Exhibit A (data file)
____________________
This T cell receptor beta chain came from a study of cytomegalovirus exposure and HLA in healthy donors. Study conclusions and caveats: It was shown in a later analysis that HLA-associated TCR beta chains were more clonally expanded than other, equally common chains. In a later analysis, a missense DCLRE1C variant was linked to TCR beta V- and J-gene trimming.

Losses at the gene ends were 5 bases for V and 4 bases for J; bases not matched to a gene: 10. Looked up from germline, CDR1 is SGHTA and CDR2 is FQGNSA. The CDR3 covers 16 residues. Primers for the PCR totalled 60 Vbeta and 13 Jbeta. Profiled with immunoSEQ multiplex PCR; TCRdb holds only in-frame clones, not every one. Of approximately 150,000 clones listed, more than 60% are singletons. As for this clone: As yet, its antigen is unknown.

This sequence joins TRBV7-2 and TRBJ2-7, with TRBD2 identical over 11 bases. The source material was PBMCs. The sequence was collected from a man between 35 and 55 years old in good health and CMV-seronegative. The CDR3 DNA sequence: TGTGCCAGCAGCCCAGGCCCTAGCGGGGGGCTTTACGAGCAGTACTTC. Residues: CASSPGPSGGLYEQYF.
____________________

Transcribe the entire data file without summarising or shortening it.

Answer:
This T cell receptor beta chain came from a study of cytomegalovirus exposure and HLA in healthy donors. Study conclusions and caveats: It was shown in a later analysis that HLA-associated TCR beta chains were more clonally expanded than other, equally common chains. In a later analysis, a missense DCLRE1C variant was linked to TCR beta V- and J-gene trimming.

Losses at the gene ends were 5 bases for V and 4 bases for J; bases not matched to a gene: 10. Looked up from germline, CDR1 is SGHTA and CDR2 is FQGNSA. The CDR3 covers 16 residues. Primers for the PCR totalled 60 Vbeta and 13 Jbeta. Profiled with immunoSEQ multiplex PCR; TCRdb holds only in-frame clones, not every one. Of approximately 150,000 clones listed, more than 60% are singletons. As for this clone: As yet, its antigen is unknown.

This sequence joins TRBV7-2 and TRBJ2-7, with TRBD2 identical over 11 bases. The source material was PBMCs. The sequence was collected from a man between 35 and 55 years old in good health and CMV-seronegative. The CDR3 DNA sequence: TGTGCCAGCAGCCCAGGCCCTAGCGGGGGGCTTTACGAGCAGTACTTC. Residues: CASSPGPSGGLYEQYF.